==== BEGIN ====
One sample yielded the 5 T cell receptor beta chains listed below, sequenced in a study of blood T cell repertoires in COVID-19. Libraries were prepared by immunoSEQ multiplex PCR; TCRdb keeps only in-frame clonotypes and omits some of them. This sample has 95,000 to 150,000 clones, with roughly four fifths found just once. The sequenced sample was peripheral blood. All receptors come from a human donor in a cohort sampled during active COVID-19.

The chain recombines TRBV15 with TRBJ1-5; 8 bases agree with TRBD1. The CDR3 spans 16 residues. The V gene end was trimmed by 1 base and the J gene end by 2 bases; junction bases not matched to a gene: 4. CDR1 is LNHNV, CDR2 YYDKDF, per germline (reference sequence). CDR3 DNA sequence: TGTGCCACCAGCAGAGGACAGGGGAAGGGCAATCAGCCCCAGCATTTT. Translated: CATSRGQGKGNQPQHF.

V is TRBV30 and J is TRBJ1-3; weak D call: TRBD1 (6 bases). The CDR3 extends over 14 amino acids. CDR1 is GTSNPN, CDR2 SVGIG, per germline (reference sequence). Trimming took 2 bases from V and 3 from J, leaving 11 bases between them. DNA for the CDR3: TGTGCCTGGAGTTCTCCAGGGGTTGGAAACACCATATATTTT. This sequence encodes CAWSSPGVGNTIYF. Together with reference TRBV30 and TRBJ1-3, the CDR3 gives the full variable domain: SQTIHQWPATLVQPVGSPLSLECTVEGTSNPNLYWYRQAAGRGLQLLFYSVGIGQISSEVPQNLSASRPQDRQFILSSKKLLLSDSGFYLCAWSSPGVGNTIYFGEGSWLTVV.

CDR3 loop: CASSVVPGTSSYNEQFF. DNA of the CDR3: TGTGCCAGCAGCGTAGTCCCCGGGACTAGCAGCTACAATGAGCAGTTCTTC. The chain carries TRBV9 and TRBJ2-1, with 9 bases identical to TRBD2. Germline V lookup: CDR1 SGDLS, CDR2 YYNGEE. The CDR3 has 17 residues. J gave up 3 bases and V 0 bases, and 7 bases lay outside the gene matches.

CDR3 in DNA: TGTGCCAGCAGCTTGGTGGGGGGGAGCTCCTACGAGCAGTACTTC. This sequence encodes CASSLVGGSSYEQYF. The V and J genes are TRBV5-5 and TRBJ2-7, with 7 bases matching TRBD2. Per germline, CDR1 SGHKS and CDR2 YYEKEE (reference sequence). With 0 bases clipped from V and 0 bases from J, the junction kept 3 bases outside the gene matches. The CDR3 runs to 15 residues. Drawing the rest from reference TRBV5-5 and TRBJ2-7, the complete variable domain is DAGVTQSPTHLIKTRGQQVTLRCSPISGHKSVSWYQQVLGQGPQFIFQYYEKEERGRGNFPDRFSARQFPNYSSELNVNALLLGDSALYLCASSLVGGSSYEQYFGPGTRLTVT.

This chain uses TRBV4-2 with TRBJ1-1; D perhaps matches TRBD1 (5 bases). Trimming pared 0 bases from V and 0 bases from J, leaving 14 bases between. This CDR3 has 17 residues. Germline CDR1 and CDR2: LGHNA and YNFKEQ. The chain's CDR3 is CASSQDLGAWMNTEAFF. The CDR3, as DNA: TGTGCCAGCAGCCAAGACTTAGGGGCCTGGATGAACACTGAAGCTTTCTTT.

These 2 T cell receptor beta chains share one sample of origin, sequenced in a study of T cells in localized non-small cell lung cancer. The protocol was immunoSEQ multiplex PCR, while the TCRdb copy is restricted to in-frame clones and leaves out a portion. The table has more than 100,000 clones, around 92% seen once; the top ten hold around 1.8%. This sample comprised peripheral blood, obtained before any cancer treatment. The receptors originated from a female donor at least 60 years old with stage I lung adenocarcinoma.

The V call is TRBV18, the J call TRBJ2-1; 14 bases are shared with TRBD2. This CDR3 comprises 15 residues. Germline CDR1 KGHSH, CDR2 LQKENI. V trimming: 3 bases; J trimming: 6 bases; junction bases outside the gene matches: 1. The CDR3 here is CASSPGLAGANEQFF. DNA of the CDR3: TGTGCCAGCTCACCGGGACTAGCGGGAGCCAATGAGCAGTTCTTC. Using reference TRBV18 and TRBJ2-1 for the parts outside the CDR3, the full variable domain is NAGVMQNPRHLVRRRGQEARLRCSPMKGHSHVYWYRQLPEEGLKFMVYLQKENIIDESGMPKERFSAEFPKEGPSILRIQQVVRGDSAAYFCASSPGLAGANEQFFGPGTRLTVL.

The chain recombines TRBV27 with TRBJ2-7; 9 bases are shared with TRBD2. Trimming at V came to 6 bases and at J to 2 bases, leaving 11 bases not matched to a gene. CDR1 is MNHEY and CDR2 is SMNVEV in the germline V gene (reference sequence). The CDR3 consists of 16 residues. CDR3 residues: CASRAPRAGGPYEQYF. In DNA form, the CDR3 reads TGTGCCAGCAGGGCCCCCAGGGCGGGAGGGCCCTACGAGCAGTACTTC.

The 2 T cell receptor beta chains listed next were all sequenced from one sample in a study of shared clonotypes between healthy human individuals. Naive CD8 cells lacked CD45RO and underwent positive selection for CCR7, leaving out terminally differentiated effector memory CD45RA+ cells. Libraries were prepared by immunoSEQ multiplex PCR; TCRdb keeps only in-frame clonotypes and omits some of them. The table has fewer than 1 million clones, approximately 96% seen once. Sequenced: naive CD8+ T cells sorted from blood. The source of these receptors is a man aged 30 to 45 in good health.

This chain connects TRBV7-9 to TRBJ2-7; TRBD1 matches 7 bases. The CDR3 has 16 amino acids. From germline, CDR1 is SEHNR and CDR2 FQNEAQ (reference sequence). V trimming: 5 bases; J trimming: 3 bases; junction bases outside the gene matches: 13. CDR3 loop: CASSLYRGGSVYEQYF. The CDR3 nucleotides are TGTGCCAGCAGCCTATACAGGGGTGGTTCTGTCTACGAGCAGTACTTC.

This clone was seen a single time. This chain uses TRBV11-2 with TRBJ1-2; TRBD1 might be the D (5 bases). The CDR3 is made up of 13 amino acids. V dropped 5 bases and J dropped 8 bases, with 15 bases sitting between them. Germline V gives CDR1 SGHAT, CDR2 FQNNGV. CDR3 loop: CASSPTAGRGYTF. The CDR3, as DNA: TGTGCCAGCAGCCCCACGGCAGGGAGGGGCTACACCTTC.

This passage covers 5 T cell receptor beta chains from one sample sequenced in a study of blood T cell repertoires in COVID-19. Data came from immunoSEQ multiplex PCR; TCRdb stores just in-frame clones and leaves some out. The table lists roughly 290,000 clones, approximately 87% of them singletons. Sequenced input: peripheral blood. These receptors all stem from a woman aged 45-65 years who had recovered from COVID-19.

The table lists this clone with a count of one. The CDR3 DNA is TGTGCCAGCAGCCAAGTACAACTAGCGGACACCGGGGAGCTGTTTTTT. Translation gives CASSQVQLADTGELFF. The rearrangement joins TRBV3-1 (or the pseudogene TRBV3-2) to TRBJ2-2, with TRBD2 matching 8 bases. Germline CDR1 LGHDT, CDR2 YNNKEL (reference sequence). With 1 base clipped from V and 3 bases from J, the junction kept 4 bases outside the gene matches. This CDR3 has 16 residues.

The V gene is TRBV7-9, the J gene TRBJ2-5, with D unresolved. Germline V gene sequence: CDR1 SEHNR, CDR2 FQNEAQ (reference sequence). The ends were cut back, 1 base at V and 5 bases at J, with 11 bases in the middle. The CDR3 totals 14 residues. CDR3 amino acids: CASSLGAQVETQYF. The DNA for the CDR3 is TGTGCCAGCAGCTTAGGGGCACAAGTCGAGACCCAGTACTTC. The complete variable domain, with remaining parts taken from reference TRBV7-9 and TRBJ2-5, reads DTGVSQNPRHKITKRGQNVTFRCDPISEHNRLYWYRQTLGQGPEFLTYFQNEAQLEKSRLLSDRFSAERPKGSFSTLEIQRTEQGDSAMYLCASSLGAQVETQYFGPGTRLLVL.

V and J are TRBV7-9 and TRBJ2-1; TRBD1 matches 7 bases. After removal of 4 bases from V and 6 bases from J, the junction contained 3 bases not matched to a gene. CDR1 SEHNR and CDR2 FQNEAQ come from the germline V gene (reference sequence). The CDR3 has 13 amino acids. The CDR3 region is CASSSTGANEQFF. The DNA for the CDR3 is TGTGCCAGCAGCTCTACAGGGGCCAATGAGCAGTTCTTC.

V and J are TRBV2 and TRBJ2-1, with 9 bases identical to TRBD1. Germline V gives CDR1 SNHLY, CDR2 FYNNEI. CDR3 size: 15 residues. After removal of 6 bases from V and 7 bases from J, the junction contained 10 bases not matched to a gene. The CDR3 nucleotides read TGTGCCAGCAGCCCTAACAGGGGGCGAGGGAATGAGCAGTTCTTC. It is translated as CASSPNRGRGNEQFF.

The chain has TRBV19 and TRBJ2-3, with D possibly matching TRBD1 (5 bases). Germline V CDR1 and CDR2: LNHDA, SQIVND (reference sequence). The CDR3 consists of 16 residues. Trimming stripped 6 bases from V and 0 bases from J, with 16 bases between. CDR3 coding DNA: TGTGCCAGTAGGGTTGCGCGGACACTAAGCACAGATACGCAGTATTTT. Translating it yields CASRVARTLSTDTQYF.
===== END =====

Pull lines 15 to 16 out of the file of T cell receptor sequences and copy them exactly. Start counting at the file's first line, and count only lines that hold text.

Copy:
The V gene is TRBV7-9, the J gene TRBJ2-5, with D unresolved. Germline V gene sequence: CDR1 SEHNR, CDR2 FQNEAQ (reference sequence). The ends were cut back, 1 base at V and 5 bases at J, with 11 bases in the middle. The CDR3 totals 14 residues. CDR3 amino acids: CASSLGAQVETQYF. The DNA for the CDR3 is TGTGCCAGCAGCTTAGGGGCACAAGTCGAGACCCAGTACTTC. The complete variable domain, with remaining parts taken from reference TRBV7-9 and TRBJ2-5, reads DTGVSQNPRHKITKRGQNVTFRCDPISEHNRLYWYRQTLGQGPEFLTYFQNEAQLEKSRLLSDRFSAERPKGSFSTLEIQRTEQGDSAMYLCASSLGAQVETQYFGPGTRLLVL.

V and J are TRBV7-9 and TRBJ2-1; TRBD1 matches 7 bases. After removal of 4 bases from V and 6 bases from J, the junction contained 3 bases not matched to a gene. CDR1 SEHNR and CDR2 FQNEAQ come from the germline V gene (reference sequence). The CDR3 has 13 amino acids. The CDR3 region is CASSSTGANEQFF. The DNA for the CDR3 is TGTGCCAGCAGCTCTACAGGGGCCAATGAGCAGTTCTTC.